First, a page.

Background: The clinical status of human immunodeficiency virus (HIV)-positive persons at the time of presentation to medical care has important individual- and population-level implications.
Methods: We synthesized the literature on clinical status of adults newly presenting to care for HIV infection in developed countries to generate an estimate of the time trend for CD4 cell count at the initiation of HIV care. We systematically searched PubMed for studies published between January 2000 and November 2011 to identify those that reported CD4 cell count for patients newly presenting to HIV care according to standardized inclusion criteria. We abstracted the mean or median CD4 cell count or reconstructed the mean CD4 cell count from the presented data describing the number or proportion of patients in CD4 cell count categories. We estimated the change in CD4 cell count over time by modeling it as a weighted linear function of calendar year.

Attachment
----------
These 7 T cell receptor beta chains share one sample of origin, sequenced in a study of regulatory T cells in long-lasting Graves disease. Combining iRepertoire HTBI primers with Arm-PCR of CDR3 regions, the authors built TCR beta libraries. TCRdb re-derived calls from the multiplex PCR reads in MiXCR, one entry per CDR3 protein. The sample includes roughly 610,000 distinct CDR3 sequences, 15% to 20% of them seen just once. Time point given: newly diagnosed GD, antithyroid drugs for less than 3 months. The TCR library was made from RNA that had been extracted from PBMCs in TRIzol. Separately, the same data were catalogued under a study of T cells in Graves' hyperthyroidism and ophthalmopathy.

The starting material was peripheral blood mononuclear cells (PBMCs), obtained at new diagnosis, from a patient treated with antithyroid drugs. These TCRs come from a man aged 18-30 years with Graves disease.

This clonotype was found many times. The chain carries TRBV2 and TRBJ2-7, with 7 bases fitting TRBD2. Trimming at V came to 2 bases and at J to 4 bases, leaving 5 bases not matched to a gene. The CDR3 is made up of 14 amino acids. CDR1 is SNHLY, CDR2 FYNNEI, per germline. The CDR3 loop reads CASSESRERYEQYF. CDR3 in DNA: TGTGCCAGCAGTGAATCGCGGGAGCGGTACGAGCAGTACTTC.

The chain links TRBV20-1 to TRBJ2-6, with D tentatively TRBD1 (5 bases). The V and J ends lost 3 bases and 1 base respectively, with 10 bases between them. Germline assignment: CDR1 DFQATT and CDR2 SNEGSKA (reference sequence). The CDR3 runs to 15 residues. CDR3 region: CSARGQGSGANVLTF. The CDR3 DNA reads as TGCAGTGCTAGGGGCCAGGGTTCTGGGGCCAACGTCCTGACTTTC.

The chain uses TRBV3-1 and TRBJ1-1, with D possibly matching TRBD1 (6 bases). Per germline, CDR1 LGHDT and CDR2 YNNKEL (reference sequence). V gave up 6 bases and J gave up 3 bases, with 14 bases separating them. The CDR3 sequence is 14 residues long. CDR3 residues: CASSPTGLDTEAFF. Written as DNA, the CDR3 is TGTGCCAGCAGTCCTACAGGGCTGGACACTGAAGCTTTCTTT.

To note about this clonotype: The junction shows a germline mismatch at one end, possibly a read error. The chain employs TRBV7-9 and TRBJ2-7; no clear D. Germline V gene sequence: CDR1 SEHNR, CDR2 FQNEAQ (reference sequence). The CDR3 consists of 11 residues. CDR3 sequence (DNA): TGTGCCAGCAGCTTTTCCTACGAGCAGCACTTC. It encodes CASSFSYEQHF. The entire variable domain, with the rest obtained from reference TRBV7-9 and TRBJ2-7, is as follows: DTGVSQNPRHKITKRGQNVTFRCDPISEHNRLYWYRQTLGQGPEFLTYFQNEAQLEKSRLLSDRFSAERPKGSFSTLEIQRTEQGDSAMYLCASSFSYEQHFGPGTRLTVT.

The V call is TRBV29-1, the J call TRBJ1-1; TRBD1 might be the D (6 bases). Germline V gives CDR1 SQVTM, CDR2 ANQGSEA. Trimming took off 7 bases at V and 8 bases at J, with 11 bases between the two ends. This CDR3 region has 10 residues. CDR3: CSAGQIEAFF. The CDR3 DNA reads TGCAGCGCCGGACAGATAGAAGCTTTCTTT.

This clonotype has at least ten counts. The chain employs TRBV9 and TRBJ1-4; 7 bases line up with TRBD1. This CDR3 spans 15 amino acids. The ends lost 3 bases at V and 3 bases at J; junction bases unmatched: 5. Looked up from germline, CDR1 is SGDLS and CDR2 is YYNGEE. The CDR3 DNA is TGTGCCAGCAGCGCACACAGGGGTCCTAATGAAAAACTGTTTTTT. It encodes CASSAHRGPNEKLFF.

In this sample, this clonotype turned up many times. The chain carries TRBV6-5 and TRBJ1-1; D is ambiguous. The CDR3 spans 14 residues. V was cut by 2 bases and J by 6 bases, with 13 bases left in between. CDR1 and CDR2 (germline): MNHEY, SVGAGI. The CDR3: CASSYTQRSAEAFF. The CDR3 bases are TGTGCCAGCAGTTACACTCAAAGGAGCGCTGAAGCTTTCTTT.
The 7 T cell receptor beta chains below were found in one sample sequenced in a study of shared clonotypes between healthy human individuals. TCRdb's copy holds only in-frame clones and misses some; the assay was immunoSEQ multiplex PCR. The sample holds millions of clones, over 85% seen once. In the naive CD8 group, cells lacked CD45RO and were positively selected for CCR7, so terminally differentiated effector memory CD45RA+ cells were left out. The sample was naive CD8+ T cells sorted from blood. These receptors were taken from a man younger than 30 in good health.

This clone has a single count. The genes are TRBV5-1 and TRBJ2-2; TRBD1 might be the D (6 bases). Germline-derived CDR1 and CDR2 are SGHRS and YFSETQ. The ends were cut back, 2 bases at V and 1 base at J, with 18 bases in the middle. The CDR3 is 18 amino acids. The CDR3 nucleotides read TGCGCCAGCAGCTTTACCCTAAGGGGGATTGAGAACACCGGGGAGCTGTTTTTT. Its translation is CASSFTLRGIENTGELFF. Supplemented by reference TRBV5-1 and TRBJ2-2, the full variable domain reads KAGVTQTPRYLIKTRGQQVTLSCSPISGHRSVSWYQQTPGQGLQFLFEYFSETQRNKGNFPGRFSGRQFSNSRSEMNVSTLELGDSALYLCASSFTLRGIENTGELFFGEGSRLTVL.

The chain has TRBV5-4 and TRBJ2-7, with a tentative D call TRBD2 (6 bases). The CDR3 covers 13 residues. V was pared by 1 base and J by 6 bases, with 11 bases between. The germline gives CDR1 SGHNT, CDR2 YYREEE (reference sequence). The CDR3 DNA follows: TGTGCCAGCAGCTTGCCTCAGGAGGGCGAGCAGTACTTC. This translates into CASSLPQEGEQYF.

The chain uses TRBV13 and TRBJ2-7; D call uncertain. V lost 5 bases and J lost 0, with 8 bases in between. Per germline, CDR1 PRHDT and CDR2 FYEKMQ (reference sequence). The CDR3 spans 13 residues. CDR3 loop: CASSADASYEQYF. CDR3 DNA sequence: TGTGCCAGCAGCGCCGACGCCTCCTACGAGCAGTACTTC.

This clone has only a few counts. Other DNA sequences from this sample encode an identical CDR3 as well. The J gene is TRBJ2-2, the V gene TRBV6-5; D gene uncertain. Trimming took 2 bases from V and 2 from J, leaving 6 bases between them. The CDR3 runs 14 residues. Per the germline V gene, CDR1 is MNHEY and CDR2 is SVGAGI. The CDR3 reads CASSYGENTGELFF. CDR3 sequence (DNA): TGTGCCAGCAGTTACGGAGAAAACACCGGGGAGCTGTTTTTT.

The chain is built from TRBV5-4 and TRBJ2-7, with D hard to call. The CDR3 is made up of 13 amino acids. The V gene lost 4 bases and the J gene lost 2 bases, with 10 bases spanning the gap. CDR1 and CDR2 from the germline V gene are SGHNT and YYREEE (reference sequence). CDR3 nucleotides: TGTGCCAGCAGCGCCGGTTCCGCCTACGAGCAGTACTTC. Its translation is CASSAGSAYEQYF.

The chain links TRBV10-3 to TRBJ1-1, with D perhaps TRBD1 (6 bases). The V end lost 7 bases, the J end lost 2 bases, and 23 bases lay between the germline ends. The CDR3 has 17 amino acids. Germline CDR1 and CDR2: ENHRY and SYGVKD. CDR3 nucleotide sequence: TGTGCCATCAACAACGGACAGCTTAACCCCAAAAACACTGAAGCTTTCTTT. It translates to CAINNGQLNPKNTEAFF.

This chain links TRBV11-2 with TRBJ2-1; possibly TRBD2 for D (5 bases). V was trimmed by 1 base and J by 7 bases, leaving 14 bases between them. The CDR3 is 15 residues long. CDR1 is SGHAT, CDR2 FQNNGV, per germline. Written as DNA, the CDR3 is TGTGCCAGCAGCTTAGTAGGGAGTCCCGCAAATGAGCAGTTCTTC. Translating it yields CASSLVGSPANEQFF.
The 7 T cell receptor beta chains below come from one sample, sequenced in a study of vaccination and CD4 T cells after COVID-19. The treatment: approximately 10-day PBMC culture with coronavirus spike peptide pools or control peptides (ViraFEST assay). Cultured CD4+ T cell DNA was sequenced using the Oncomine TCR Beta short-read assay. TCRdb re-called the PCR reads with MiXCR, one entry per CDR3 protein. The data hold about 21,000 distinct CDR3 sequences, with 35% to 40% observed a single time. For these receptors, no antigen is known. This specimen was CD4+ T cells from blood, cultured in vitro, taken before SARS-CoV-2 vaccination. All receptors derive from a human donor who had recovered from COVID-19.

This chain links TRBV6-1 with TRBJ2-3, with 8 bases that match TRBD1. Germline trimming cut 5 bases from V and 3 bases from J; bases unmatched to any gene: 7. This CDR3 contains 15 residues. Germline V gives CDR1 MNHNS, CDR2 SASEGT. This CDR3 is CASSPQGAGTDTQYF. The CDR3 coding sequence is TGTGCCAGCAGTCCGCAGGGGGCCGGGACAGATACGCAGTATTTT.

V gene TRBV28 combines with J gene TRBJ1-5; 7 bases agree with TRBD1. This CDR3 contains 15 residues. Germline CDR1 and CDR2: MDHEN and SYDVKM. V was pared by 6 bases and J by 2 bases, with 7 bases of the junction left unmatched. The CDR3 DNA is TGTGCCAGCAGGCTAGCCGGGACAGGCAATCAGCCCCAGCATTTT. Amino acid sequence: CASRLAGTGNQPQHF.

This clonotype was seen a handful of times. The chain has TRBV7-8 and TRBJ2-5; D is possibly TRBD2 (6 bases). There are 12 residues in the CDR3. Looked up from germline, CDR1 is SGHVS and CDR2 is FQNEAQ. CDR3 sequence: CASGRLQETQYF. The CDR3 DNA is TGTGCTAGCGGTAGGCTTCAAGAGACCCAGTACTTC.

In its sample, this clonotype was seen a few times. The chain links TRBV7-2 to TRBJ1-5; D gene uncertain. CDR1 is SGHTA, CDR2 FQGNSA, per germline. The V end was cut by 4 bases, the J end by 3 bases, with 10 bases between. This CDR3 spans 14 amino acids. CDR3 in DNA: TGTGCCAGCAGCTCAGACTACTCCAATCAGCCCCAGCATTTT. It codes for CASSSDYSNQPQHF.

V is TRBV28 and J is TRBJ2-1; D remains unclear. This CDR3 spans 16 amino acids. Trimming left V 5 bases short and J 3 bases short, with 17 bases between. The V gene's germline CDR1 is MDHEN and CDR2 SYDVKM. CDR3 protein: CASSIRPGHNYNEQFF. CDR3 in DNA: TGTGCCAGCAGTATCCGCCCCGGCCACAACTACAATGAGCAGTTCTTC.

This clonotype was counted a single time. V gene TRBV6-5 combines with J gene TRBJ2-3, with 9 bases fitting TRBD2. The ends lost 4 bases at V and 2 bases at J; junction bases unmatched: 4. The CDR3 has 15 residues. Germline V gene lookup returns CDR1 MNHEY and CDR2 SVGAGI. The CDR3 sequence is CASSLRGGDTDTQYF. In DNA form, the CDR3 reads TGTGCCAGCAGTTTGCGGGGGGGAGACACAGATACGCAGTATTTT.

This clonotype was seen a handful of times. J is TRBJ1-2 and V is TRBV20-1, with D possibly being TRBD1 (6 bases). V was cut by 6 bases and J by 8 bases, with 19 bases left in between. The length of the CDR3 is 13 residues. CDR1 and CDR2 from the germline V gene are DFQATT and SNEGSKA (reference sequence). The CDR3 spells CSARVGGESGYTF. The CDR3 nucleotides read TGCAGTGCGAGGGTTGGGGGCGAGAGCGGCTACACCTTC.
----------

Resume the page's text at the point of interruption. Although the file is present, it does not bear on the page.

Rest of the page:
Results: Based on a meta-regression of 197 point estimates encompassing CD4 cell count measurements from 169 007 patients in 44 studies, mean CD4 cell count at presentation increased minimally by 1.5 cells/μL per year (95% CI, -6.1 to 5.5 cells/μL per year), from 307 cells/μL in 1992 to 336 cells/μL in 2011.
Conclusions: In developed countries, patients' CD4 cell counts at first presentation to medical care have not increased meaningfully over the past 20 years. New and innovative strategies are imperative to identify persons earlier in the course of their infection and link them promptly with medical care.
Keywords: CD4 lymphocyte count; HIV infections; late diagnosis; meta-analysis; surveillance.